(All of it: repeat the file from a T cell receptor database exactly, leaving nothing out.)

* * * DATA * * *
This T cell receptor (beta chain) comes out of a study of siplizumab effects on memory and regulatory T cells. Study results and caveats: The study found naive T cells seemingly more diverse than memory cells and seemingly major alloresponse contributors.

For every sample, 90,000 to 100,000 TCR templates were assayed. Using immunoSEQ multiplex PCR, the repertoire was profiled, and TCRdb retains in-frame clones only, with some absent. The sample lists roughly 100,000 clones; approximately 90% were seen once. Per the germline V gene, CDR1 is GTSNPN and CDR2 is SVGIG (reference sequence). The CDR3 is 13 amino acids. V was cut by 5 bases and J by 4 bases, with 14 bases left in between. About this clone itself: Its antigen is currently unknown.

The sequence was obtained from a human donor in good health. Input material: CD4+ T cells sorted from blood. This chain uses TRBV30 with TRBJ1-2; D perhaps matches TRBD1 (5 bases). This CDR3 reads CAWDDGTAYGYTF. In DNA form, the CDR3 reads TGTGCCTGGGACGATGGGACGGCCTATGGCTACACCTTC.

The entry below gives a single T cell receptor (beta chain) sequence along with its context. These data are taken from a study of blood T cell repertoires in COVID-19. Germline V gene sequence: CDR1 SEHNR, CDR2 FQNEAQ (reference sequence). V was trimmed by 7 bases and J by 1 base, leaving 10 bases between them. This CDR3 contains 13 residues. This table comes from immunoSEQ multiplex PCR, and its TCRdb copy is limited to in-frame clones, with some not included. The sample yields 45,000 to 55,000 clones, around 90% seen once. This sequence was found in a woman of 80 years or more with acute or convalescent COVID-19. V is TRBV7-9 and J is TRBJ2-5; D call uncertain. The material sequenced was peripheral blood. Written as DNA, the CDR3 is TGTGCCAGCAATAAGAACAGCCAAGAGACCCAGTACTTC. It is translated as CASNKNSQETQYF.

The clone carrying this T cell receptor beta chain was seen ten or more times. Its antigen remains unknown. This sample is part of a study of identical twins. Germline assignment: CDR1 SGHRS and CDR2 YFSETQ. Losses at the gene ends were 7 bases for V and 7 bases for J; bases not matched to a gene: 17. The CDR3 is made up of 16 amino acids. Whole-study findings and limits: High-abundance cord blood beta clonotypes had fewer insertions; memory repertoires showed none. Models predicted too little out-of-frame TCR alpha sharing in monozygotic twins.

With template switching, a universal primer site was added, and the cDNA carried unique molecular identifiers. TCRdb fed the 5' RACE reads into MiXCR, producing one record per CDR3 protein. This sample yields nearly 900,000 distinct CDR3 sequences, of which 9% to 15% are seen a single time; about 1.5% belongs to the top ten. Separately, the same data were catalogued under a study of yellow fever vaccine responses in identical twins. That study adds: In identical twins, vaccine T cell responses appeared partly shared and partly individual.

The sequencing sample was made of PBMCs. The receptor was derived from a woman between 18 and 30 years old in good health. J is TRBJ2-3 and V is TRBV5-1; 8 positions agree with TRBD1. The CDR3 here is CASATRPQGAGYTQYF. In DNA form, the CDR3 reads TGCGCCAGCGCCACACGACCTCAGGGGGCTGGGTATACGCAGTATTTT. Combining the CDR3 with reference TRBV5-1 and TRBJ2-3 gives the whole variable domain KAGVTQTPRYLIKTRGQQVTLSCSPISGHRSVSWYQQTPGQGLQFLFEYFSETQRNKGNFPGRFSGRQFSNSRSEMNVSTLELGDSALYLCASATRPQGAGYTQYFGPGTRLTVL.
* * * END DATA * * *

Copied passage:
This T cell receptor (beta chain) comes out of a study of siplizumab effects on memory and regulatory T cells. Study results and caveats: The study found naive T cells seemingly more diverse than memory cells and seemingly major alloresponse contributors.

For every sample, 90,000 to 100,000 TCR templates were assayed. Using immunoSEQ multiplex PCR, the repertoire was profiled, and TCRdb retains in-frame clones only, with some absent. The sample lists roughly 100,000 clones; approximately 90% were seen once. Per the germline V gene, CDR1 is GTSNPN and CDR2 is SVGIG (reference sequence). The CDR3 is 13 amino acids. V was cut by 5 bases and J by 4 bases, with 14 bases left in between. About this clone itself: Its antigen is currently unknown.

The sequence was obtained from a human donor in good health. Input material: CD4+ T cells sorted from blood. This chain uses TRBV30 with TRBJ1-2; D perhaps matches TRBD1 (5 bases). This CDR3 reads CAWDDGTAYGYTF. In DNA form, the CDR3 reads TGTGCCTGGGACGATGGGACGGCCTATGGCTACACCTTC.

The entry below gives a single T cell receptor (beta chain) sequence along with its context. These data are taken from a study of blood T cell repertoires in COVID-19. Germline V gene sequence: CDR1 SEHNR, CDR2 FQNEAQ (reference sequence). V was trimmed by 7 bases and J by 1 base, leaving 10 bases between them. This CDR3 contains 13 residues. This table comes from immunoSEQ multiplex PCR, and its TCRdb copy is limited to in-frame clones, with some not included. The sample yields 45,000 to 55,000 clones, around 90% seen once. This sequence was found in a woman of 80 years or more with acute or convalescent COVID-19. V is TRBV7-9 and J is TRBJ2-5; D call uncertain. The material sequenced was peripheral blood. Written as DNA, the CDR3 is TGTGCCAGCAATAAGAACAGCCAAGAGACCCAGTACTTC. It is translated as CASNKNSQETQYF.

The clone carrying this T cell receptor beta chain was seen ten or more times. Its antigen remains unknown. This sample is part of a study of identical twins. Germline assignment: CDR1 SGHRS and CDR2 YFSETQ. Losses at the gene ends were 7 bases for V and 7 bases for J; bases not matched to a gene: 17. The CDR3 is made up of 16 amino acids. Whole-study findings and limits: High-abundance cord blood beta clonotypes had fewer insertions; memory repertoires showed none. Models predicted too little out-of-frame TCR alpha sharing in monozygotic twins.

With template switching, a universal primer site was added, and the cDNA carried unique molecular identifiers. TCRdb fed the 5' RACE reads into MiXCR, producing one record per CDR3 protein. This sample yields nearly 900,000 distinct CDR3 sequences, of which 9% to 15% are seen a single time; about 1.5% belongs to the top ten. Separately, the same data were catalogued under a study of yellow fever vaccine responses in identical twins. That study adds: In identical twins, vaccine T cell responses appeared partly shared and partly individual.

The sequencing sample was made of PBMCs. The receptor was derived from a woman between 18 and 30 years old in good health. J is TRBJ2-3 and V is TRBV5-1; 8 positions agree with TRBD1. The CDR3 here is CASATRPQGAGYTQYF. In DNA form, the CDR3 reads TGCGCCAGCGCCACACGACCTCAGGGGGCTGGGTATACGCAGTATTTT. Combining the CDR3 with reference TRBV5-1 and TRBJ2-3 gives the whole variable domain KAGVTQTPRYLIKTRGQQVTLSCSPISGHRSVSWYQQTPGQGLQFLFEYFSETQRNKGNFPGRFSGRQFSNSRSEMNVSTLELGDSALYLCASATRPQGAGYTQYFGPGTRLTVL.